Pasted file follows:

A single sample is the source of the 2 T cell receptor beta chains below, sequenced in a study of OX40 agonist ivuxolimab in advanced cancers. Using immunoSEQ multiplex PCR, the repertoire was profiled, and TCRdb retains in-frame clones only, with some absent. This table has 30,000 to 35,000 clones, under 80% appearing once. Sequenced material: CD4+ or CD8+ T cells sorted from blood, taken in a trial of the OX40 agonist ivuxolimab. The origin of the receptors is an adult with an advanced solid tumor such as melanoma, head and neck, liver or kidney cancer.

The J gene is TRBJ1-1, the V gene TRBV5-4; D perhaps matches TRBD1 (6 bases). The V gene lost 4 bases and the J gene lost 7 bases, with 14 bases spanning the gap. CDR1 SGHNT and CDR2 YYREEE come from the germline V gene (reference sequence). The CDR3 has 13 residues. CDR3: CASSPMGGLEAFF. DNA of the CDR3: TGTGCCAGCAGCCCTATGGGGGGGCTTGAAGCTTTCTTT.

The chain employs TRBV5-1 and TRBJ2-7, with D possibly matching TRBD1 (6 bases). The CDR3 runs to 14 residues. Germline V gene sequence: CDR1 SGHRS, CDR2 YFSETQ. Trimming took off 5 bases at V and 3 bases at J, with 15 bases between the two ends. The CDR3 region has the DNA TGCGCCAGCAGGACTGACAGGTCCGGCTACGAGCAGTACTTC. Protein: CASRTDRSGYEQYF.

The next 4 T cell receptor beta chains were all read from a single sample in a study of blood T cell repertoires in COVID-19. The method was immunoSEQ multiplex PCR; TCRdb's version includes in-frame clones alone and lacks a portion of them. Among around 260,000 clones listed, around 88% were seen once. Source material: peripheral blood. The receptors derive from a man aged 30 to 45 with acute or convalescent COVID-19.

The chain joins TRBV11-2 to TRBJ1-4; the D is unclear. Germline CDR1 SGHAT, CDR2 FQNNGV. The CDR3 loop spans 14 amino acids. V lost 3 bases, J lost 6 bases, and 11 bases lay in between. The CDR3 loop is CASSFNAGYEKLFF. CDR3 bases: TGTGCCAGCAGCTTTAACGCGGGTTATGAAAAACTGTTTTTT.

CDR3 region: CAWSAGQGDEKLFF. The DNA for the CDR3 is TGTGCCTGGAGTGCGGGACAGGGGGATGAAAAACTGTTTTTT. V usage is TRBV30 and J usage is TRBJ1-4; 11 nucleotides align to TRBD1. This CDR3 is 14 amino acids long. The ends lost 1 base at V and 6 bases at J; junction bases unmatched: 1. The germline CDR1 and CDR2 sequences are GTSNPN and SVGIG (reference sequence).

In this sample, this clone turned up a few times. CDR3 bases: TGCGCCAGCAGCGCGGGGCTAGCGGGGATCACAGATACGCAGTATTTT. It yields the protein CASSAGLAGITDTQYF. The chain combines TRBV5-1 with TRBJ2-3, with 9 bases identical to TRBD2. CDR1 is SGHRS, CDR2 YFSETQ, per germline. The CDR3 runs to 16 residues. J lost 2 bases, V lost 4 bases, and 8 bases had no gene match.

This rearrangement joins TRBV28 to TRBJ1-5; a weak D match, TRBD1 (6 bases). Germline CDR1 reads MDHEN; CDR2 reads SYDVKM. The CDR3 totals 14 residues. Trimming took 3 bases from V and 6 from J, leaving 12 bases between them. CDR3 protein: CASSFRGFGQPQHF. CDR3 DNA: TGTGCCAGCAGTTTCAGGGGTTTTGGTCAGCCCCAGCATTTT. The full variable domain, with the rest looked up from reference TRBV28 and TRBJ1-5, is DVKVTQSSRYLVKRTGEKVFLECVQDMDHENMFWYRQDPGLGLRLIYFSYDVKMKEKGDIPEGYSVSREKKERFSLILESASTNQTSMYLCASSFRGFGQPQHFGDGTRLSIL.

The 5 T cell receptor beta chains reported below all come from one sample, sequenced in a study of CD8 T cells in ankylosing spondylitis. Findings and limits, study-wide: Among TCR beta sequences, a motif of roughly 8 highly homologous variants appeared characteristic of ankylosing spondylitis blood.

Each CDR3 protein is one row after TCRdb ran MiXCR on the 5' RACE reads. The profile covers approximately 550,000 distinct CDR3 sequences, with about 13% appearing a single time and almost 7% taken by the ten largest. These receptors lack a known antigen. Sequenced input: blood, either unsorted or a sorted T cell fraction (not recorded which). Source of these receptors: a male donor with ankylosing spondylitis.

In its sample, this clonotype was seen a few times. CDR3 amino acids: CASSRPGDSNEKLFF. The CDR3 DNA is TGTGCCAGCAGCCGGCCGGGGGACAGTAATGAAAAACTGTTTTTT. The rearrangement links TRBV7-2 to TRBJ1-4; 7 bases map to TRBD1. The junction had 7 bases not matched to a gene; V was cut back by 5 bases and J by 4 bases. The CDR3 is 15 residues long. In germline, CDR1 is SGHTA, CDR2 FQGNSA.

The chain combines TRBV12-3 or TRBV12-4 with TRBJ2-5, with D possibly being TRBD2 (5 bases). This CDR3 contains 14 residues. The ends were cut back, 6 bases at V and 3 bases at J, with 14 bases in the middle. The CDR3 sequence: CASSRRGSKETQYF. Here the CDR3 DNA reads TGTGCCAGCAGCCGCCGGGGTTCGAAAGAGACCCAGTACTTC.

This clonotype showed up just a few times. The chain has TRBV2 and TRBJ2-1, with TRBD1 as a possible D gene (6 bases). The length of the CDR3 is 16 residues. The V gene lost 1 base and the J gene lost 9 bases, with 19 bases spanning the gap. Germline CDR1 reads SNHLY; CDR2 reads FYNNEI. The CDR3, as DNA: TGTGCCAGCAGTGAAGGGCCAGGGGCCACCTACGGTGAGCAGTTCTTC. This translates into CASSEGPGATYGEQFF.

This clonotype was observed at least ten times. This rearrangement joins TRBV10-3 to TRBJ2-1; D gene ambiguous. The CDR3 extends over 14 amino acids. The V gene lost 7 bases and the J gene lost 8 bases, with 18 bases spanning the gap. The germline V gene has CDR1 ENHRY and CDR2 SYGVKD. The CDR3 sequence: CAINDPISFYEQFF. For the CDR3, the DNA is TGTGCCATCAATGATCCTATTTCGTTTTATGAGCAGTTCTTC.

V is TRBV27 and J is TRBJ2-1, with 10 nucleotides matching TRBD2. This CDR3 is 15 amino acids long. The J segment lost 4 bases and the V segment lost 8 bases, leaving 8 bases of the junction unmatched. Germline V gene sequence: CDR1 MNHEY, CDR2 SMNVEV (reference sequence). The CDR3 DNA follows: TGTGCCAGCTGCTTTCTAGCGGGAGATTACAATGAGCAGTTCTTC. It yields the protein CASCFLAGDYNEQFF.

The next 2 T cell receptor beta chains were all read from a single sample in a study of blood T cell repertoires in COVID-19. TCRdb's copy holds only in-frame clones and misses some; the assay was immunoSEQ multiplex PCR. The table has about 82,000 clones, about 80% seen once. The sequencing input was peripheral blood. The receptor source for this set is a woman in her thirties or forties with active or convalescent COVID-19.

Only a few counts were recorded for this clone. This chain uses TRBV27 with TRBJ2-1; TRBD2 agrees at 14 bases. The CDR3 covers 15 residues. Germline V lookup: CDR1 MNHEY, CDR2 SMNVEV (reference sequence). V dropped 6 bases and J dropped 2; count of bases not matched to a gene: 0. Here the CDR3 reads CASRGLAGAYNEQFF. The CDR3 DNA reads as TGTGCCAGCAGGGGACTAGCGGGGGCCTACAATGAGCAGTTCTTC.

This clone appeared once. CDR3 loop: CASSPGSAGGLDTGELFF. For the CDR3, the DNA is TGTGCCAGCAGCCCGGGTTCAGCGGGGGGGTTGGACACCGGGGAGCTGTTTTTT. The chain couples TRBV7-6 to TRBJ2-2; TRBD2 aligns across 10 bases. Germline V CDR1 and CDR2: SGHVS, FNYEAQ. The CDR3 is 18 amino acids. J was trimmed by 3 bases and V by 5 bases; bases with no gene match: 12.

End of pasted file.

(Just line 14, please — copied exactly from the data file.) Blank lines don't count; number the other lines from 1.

This clonotype was observed at least ten times. This rearrangement joins TRBV10-3 to TRBJ2-1; D gene ambiguous. The CDR3 extends over 14 amino acids. The V gene lost 7 bases and the J gene lost 8 bases, with 18 bases spanning the gap. The germline V gene has CDR1 ENHRY and CDR2 SYGVKD. The CDR3 sequence: CAINDPISFYEQFF. For the CDR3, the DNA is TGTGCCATCAATGATCCTATTTCGTTTTATGAGCAGTTCTTC.